The Metropolitan Police have apologised for the historic practice of using the names of dead children to create false identities for undercover officers.
The practice came to the public’s attention following a series of allegations in the Guardian newspaper in 2011 and provoked criticism and outrage from families concerned their children’s identities may have been used.
Following the reports, Met Commissioner Sir Bernard Hogan-Howe asked Derbyshire Chief Constable Mick Creedon to investigate these and other allegations about the Met’s Special Demonstration Squad conduct.
A report published by Mr Creedon on Tuesday says the Met “routinely made use of the tactic of using the identities of deceased children” and that “the SDS management team were aware of the practice and indeed it was actively promoted to officers recruited to the unit.”
The report quotes one former SDS Commander as saying: “I inherited an approved system, …we had the safety net that this information would never become public knowledge.”
Mr Creedon’s report stresses that the practice is no longer used and that the Met takes other measures to ensure the safety of undercover officers who could be ask risk if their true identities became known.
Responding to the report, Sir Bernard said: “I know people have been shocked, upset and even angered by what they’ve read and heard, and as Commissioner of the Metropolitan Police, I have a duty to account for what our predecessors have done when faced with serious challenges.”
Paying tribute to the bravery of undercover officers, he said police leaders have a responsibility to protect their employees from “criminals behind bars and at large today who would have no qualms in doing serious harm if they discovered a former close confidant had been working for the police.”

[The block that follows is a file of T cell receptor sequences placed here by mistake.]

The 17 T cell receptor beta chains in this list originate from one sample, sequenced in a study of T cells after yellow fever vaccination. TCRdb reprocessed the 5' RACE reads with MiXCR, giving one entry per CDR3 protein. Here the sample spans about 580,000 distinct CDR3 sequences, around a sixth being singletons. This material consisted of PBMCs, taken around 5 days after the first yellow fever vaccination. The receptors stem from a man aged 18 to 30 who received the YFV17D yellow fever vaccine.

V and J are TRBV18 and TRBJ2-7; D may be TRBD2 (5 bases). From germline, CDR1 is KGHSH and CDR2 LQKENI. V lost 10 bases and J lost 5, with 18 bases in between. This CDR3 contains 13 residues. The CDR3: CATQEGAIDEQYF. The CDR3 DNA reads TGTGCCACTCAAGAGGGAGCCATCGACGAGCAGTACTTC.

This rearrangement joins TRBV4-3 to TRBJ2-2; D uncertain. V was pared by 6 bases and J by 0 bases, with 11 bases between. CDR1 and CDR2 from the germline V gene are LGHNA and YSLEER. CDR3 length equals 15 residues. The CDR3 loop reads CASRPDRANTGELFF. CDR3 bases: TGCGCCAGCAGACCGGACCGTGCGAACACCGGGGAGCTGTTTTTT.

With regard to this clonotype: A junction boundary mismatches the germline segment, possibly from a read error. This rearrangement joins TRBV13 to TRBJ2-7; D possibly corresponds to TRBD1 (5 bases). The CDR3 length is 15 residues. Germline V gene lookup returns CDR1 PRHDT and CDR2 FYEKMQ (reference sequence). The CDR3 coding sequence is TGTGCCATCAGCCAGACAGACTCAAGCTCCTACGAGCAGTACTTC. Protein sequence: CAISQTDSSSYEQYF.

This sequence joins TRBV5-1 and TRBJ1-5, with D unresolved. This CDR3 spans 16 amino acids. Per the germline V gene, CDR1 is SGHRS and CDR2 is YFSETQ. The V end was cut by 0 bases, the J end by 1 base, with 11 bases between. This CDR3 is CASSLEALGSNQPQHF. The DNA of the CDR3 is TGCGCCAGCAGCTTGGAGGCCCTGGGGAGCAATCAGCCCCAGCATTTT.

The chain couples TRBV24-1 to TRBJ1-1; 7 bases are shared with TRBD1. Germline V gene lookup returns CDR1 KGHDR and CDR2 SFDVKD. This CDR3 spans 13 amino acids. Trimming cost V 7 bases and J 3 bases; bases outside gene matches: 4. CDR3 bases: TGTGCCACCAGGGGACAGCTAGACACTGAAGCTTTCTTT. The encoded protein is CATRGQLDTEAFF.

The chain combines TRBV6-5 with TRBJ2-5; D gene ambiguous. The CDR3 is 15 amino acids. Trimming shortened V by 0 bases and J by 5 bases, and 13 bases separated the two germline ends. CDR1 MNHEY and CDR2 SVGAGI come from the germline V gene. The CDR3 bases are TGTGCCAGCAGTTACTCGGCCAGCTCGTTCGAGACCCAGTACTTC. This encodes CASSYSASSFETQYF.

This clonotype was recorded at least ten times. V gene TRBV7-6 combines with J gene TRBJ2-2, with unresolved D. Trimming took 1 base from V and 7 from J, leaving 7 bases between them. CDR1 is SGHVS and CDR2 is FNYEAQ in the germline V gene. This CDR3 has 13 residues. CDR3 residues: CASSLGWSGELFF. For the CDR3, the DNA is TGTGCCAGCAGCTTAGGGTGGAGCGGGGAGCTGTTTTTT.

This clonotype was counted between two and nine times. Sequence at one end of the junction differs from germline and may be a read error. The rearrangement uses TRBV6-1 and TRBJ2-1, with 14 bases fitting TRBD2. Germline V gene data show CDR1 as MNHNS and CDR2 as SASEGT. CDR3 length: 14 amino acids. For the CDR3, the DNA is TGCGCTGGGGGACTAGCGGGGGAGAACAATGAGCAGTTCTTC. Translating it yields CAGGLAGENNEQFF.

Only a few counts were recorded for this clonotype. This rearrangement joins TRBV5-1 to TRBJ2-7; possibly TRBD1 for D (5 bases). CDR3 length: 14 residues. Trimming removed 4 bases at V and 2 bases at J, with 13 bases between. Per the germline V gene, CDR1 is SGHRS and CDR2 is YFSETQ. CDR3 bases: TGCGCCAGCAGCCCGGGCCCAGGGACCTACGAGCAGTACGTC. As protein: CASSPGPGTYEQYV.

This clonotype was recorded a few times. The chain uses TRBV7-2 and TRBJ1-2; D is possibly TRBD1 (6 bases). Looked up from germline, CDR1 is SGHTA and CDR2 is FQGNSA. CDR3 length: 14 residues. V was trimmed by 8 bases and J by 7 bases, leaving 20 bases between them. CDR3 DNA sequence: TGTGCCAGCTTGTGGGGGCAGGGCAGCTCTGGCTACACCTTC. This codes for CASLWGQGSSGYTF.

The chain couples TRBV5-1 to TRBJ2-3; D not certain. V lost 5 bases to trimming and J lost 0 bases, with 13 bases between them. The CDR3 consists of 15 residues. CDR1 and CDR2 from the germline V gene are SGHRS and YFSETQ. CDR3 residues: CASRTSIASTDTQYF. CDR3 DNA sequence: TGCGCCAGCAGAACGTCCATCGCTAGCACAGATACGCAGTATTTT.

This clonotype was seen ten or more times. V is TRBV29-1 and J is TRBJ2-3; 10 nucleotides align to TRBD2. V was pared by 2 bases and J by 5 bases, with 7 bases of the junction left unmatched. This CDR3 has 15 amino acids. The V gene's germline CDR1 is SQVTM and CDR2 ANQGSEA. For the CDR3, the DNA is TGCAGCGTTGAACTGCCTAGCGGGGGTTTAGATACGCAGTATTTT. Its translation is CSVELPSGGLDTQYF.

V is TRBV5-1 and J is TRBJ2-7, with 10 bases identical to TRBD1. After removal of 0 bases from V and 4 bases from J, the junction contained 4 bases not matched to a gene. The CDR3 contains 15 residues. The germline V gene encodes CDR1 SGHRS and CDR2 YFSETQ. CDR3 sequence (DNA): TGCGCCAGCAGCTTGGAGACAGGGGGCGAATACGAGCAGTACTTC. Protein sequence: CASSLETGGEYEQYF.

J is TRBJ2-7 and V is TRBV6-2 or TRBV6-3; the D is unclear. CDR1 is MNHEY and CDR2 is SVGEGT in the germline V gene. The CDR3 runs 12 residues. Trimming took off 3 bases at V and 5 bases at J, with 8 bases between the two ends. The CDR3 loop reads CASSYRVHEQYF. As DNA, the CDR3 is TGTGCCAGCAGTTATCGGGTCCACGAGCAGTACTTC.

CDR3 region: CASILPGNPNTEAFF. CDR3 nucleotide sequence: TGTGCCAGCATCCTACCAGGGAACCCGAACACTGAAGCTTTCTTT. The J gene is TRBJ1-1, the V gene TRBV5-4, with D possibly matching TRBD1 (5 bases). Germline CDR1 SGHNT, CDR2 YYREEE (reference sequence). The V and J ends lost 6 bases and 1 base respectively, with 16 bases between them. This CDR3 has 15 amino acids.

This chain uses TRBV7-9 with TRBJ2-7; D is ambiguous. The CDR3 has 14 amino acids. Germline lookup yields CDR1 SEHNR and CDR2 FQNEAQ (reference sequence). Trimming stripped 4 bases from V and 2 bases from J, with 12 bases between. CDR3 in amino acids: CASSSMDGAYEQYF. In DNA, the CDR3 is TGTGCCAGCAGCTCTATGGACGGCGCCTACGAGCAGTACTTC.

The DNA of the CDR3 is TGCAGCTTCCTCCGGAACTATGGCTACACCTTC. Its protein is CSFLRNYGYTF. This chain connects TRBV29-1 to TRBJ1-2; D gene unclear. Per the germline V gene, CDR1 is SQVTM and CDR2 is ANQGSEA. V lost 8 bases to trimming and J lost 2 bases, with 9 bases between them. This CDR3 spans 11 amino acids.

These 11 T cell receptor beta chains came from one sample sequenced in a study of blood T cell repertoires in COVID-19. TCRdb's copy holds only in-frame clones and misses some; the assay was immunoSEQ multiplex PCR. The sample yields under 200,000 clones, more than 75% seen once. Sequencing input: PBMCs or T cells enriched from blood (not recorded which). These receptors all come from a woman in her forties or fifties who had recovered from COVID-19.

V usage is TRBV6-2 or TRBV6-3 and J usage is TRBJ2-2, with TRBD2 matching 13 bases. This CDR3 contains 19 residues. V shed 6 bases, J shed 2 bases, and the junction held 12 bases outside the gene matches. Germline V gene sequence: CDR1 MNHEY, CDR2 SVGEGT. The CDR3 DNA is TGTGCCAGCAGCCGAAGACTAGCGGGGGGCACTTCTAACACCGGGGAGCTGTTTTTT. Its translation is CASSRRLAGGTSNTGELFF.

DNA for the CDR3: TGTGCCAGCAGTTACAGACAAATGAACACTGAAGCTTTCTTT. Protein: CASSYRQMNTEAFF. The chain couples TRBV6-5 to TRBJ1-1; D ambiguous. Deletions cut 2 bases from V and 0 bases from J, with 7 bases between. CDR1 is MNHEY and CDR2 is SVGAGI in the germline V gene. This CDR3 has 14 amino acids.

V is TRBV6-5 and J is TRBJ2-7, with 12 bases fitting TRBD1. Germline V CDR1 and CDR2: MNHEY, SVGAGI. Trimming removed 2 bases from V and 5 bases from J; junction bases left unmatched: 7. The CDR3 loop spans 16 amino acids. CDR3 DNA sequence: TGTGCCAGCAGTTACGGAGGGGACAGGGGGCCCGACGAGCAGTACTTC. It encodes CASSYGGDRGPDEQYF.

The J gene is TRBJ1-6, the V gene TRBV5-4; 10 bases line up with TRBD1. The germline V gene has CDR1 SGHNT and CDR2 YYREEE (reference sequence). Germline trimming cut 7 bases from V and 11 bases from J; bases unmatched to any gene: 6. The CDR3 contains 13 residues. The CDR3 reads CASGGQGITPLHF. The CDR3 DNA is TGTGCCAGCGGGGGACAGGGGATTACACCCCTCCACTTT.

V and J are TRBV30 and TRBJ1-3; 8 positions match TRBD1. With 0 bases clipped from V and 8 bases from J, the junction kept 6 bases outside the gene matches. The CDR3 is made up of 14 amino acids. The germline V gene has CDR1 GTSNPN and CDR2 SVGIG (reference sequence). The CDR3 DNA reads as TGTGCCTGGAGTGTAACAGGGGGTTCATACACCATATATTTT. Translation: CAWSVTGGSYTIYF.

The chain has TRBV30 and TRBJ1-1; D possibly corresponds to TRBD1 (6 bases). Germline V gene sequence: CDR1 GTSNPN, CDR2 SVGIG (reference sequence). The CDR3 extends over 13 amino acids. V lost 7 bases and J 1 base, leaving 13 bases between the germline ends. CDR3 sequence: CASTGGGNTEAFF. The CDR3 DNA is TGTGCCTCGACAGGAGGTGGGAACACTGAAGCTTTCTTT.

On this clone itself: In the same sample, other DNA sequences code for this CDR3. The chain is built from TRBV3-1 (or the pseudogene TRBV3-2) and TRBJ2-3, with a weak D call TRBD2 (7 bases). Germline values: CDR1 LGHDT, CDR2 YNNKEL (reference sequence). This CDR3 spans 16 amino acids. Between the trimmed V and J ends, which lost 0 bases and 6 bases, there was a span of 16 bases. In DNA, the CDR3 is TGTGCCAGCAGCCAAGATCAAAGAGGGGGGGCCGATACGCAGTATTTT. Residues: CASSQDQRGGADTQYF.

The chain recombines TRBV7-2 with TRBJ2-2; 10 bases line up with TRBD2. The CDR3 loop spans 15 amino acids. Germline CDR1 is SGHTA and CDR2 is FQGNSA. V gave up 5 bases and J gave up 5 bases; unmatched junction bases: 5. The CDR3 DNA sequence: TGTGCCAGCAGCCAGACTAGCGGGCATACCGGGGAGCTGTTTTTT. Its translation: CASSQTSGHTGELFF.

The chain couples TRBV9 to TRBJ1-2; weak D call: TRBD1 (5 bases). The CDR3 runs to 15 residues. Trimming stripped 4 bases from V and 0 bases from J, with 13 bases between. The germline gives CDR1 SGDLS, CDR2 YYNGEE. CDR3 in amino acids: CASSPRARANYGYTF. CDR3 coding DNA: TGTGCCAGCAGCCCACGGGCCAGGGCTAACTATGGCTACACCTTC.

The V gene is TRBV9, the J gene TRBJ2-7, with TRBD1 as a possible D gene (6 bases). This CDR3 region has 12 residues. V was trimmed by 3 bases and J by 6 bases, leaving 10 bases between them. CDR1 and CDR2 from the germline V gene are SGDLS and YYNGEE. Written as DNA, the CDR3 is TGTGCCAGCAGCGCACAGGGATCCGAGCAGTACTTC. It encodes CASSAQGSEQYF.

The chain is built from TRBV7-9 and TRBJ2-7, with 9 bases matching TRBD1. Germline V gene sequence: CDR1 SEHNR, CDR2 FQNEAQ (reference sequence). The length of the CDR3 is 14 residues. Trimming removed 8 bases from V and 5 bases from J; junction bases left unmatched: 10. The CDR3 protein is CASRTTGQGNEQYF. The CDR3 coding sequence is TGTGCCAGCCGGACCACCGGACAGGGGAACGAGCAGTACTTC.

Sir Bernard added: “I believe the public do understand the necessity for police and others to do things like this to protect against a much greater harm. It was never intended or foreseen that any of the identities used would become public, or that any family would suffer hurt as a result. At the time this method of creating identities was in use, officers felt this was the safest option.
“I absolutely agree with Chief Constable Creedon that the Metropolitan Police should apologise for the shock and offence the use of this tactic has caused. My officers have this morning passed on that apology directly to one family, which has been told its child’s identity may have been used, and fourteen families who have contacted us to ask whether this may have happened.”
The Commissioner’s apology was welcomed by London Assembly Member Jenny Jones, who said: “I am pleased the police have apologised to one family, but this falls short of coming clean to all the families whose children’s identities were harvested. In giving a blanket apology they have avoided the difficult task of apologising to real people. The families whose children’s identities were stolen have a right to know, as they could be in danger.
“Former police spies are protected because of their false identity, but they may have left some families exposed and at risk of violence from the organisations the officers were infiltrating. This is not such a concern for those officers undercover in environmental protest movements, but infiltrating far right groups could pose a danger.”